3 Replies Latest reply on Jul 21, 2011 3:47 AM by Peter Spier

    Opinion needed - class composite

    ururk

      Since 2002, I've been putting together a class composite with about 250 pictures (usually placing only about 180). This is done in Adobe Illustrator. Why? The original project (pre-2002) used Illustrator for the layout-only - the pictures were cut out with a die cutter and glued on - yes, I did this too... Pagemaker / Quark wouldn't cut it in my mind, so I stuck with Illustrator.

       

      Anyhow, I'm about 75% done with the layout for this year, and last year I asked myself the same question - Would the project go faster if I used InDesign? Currently, it takes about 7.5 hours to: move professors around/add/replace/etc..., clean up the 'bad' photos (usually about 20), rearrange student ovals, put in the names, place all the photos, command+7 each photo after they are resized underneath an oval (clipping mask), tweaks, changes, proof review, project management, and so forth.

       

      It has been bugging me, and I thought this might be a good question for the Adobe forums...

       

      How long would a project like this take in InDesign? Am I stupid for doing such a large layout in Illustrator?

       

      Thanks!

       

      John

        • 1. Re: Opinion needed - class composite
          Scott Falkner Level 5

          Illustrator does not create lo-res proxies for hi-res images. When you place 10 GB of image data in Illustrator and start moving it around you are dealing with 10 GB of image data. File sizes can become immense, even when using linked images, unless you know a couple of tricks.

           

          InDesign creates 72 ppi lo-res proxies for placed hi-res images. 10 GB of image data at 300 ppi will become less than 1 GB of lo-res previews, which will make cropping. moving, and scaling those images much easier. File sizes will be smaller unless you know the above mentioned tricks in Illustrator.

           

          InDesign also has a much more intuitive and consistent idea of what the hell a page is, something Illustrator has only recently started to catch up to.

          • 2. Re: Opinion needed - class composite
            ururk Level 1

            Scott Falkner wrote:

             

            Illustrator does not create lo-res proxies for hi-res images. When you place 10 GB of image data in Illustrator and start moving it around you are dealing with 10 GB of image data. File sizes can become immense, even when using linked images, unless you know a couple of tricks.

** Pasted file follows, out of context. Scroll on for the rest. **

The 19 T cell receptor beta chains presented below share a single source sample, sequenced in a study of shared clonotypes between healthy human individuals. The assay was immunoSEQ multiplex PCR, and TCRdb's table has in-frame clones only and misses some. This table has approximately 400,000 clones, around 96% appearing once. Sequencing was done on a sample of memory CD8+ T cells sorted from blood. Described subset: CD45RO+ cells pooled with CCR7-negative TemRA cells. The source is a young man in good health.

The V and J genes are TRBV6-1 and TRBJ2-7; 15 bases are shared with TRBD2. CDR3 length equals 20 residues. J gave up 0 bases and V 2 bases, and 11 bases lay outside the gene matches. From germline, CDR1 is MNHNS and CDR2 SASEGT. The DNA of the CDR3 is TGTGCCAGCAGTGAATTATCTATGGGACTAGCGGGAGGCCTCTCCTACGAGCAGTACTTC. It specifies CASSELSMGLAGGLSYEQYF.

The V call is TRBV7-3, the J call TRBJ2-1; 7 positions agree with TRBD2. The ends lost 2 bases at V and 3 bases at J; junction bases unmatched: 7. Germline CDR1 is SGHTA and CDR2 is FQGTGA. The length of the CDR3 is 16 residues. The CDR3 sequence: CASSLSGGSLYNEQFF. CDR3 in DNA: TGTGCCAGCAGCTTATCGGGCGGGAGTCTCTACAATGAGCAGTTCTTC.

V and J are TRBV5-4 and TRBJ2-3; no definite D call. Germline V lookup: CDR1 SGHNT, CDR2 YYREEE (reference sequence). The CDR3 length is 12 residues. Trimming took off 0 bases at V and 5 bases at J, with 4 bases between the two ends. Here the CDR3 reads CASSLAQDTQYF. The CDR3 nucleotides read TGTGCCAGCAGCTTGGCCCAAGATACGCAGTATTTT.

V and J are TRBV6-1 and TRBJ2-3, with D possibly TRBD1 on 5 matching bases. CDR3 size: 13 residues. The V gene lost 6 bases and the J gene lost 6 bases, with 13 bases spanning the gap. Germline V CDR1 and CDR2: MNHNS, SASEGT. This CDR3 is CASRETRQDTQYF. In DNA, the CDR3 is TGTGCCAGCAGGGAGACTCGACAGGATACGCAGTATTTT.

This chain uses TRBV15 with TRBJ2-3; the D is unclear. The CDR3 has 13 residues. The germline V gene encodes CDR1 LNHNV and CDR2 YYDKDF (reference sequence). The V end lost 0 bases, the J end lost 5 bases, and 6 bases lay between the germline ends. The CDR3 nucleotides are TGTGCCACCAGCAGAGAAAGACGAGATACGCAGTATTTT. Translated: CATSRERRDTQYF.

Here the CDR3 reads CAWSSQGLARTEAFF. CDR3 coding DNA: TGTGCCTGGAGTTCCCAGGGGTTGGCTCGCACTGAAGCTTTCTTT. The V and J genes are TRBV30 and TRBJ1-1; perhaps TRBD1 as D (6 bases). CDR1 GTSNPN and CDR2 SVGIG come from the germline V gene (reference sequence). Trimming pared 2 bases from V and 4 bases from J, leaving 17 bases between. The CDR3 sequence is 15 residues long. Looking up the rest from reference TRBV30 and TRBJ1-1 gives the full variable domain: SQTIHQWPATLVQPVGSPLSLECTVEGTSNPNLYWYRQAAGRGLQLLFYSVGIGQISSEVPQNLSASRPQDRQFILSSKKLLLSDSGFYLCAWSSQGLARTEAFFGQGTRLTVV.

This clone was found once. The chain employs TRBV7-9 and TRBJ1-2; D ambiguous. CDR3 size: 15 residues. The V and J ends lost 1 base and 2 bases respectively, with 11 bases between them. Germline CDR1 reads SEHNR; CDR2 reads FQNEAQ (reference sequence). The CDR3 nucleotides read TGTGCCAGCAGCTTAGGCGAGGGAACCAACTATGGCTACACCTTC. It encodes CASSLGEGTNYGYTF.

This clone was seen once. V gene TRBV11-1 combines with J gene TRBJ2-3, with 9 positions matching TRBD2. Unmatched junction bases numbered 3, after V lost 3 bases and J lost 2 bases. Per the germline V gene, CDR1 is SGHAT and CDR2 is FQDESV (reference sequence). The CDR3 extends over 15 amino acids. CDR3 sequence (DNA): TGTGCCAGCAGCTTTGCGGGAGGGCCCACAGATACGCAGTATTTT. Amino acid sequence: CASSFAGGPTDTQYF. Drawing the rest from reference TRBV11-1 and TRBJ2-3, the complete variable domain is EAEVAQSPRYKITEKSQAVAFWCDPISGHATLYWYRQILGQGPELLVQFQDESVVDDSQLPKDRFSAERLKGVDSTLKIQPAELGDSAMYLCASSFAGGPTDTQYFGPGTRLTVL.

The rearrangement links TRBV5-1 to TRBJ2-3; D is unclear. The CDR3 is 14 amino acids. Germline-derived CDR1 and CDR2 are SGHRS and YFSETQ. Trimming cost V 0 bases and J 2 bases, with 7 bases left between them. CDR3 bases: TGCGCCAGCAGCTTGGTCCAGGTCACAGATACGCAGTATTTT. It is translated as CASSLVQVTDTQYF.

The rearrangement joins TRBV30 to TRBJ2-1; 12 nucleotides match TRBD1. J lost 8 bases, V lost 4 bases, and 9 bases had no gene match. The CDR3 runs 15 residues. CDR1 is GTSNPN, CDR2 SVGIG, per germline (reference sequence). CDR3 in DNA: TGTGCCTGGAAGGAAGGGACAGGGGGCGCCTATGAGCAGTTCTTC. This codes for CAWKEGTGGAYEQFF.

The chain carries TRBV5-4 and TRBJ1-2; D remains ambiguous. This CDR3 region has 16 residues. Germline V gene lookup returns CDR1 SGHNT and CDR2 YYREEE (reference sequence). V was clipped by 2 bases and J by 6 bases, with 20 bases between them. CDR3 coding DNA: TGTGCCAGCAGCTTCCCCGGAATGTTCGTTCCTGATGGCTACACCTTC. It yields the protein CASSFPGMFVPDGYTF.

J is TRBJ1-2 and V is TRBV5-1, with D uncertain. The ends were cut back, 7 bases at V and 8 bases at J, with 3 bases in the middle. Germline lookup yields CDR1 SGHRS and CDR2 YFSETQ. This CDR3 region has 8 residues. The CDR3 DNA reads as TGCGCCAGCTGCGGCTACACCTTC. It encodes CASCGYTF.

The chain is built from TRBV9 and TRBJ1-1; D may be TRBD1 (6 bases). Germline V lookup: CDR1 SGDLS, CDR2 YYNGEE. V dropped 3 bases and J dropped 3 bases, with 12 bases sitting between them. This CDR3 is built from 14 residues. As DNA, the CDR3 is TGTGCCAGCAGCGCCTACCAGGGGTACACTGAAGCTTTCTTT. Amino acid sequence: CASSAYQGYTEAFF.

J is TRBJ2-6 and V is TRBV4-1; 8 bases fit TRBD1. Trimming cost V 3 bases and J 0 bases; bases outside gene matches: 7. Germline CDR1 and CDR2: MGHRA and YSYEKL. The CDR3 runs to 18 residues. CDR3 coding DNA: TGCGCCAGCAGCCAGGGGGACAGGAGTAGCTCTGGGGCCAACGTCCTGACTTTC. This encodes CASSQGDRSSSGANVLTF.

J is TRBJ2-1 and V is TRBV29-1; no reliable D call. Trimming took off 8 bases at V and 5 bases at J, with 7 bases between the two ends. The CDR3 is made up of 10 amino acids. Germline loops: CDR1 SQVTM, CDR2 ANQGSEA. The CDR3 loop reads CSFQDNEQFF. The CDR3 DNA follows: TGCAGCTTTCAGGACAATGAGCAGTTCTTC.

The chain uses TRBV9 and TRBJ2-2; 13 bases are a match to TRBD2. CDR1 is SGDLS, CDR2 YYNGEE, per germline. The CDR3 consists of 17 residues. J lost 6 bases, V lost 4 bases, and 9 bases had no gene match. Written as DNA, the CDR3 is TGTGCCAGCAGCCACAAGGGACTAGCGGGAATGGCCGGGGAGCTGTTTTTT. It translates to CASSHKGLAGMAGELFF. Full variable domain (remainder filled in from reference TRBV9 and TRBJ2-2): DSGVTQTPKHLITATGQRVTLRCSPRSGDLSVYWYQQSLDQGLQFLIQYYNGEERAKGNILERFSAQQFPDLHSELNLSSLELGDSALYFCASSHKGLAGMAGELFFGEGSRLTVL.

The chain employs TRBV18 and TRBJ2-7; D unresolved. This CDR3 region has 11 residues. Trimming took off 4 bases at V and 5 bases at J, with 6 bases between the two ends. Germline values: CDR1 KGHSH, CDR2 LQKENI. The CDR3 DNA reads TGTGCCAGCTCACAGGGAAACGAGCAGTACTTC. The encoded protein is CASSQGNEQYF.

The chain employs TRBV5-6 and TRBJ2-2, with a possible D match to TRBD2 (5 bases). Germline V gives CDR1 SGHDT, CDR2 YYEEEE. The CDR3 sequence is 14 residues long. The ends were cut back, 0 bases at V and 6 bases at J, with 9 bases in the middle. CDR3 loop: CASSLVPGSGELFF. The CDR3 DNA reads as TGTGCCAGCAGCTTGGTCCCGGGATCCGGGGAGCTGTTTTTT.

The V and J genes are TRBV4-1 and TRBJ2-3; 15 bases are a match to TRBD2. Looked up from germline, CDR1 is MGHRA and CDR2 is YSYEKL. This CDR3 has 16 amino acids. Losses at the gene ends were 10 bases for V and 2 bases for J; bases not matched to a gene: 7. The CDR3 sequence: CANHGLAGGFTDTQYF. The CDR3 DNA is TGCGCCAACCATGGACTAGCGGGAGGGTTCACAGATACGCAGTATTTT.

Great point! For the trick you mentioned, would that involve having two different folders, one with low-res files, and one with high? So far, Illustrator has been able to keep up. There was a time when I nearly couldn't open a file a couple of years ago, but lately (more RAM, faster machines), I don't see a whole lot of lag (but there is some). If I had to create low-res previews, I'd certainly switch to ID. I don't let Illustrator generate a PDF as part of the ai file, which makes saving fast and keeps the file size low (77KB for an ai with 1GB of image data).

            InDesign creates 72 ppi lo-res proxies for placed hi-res images. 10 GB of image data at 300 ppi will become less than 1 GB of lo-res previews, which will make cropping. moving, and scaling those images much easier. File sizes will be smaller unless you know the above mentioned tricks in Illustrator.

             

            InDesign also has a much more intuitive and consistent idea of what the hell a page is, something Illustrator has only recently started to catch up to.

            Illustrator is almost there, but artboards still are not perfect. I almost wish you could switch between 'page view' (there is no view like this currently) and artboard view. So far I've only used multiple artboards for logo variations, and recently for a map that needed to be broken into 3 different PDFs.

             

            I hadn't really thought about the memory issue too much, though. That should be in my pro-ID list. I've never been happy with ID's layers, which is one reason I never switched.

            • 3. Re: Opinion needed - class composite
              Peter Spier Most Valuable Participant (Moderator)

              ururk wrote:

              I've never been happy with ID's layers, which is one reason I never switched.

              Since CS5 ID's layers panel is nearly identical to that in Illustrator.